The Washington of conventional wisdom and the real Washington are two entirely different places. The Washington of conventional wisdom is overrun by well-paid insiders — lobbyists, lawyers, publicists — who systematically manipulate government policies to benefit corporations and the rich, defying the “will of the people.” The real Washington has government paid for by the rich and well-to-do. Benefits go mainly to the poor and middle class, while politicians of both parties live in fear that they might offend the “will of the people” — voters…
The larger lesson is that, contrary to conventional wisdom, American politics have not become insensitive to the “the people.” In many ways, just the opposite is true. Politicians are too responsive to popular will. The real Washington is in the business of pleasing as many people as possible for as long as possible. There are now vast constituencies dependent on the largesse of the federal government. This is the main cause of huge “structural” budget deficits, meaning that they aren’t simply a hangover from the Great Recession.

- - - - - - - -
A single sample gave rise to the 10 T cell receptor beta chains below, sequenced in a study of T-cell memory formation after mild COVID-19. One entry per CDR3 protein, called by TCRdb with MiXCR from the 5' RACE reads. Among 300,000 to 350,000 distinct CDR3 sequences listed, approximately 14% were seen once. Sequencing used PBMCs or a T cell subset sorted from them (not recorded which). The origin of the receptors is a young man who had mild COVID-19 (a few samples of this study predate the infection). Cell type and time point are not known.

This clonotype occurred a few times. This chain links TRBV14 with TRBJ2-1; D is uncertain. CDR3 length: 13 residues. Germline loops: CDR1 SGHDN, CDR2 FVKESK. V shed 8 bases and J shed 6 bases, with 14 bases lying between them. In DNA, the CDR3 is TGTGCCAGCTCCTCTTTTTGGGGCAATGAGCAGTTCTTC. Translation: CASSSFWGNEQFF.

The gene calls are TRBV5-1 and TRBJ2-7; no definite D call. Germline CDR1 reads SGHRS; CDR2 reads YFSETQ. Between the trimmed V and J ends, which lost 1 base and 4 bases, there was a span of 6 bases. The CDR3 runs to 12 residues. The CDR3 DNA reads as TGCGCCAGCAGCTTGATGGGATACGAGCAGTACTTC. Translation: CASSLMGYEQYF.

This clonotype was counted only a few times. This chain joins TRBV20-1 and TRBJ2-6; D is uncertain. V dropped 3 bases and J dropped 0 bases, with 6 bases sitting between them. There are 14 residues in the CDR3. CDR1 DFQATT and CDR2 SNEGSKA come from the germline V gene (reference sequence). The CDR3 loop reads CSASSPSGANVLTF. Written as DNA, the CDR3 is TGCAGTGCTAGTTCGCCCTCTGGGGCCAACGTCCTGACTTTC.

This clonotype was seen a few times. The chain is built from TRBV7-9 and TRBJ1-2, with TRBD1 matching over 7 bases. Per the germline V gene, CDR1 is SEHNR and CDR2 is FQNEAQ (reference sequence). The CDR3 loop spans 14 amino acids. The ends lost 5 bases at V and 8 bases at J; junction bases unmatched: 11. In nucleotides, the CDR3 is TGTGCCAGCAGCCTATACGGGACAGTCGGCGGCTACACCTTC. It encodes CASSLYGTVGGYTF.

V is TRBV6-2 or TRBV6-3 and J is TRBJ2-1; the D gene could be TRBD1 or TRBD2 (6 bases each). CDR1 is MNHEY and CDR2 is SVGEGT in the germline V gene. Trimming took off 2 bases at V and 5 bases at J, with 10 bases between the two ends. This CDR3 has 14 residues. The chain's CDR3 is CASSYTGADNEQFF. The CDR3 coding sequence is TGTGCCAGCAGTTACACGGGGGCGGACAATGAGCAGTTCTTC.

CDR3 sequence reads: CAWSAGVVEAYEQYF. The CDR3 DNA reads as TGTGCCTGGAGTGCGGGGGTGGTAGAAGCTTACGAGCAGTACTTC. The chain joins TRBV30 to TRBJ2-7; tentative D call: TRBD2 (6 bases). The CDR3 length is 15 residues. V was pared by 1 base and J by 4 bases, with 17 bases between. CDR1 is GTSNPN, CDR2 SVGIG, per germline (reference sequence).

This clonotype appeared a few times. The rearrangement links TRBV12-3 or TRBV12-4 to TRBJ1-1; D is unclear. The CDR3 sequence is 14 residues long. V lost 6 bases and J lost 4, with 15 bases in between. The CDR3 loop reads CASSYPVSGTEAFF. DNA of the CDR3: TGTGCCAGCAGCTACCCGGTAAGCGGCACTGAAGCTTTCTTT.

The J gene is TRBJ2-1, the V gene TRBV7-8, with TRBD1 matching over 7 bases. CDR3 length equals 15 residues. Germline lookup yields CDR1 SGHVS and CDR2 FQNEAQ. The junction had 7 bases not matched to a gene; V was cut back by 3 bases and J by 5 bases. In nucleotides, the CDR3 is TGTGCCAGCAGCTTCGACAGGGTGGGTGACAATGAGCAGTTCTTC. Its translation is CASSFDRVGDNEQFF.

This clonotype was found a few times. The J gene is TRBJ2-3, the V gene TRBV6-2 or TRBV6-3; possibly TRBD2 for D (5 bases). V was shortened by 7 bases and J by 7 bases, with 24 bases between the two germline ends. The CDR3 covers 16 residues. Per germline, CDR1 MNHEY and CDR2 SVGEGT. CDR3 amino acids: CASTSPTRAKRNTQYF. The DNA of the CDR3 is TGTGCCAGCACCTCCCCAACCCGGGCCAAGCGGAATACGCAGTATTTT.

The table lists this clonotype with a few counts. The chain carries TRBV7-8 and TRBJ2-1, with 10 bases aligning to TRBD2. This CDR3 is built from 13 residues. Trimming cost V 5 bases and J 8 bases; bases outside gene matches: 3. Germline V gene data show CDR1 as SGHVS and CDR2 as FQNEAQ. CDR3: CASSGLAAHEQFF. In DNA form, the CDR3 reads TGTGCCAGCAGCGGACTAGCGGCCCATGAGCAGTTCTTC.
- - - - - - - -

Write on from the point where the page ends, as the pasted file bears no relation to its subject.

There are many sophisticated theories today about why politics have become so polarized and immobilized. Ideologues have captured both parties, it’s said; primary challenges by right- and left-wing zealots doom centrists; cable television and the Internet favor simplistic, highly partisan rhetoric and argument. Political divisions are accentuated; consensus becomes harder. There’s something to these theories, but they also subtly misrepresent and excuse our present paralysis.
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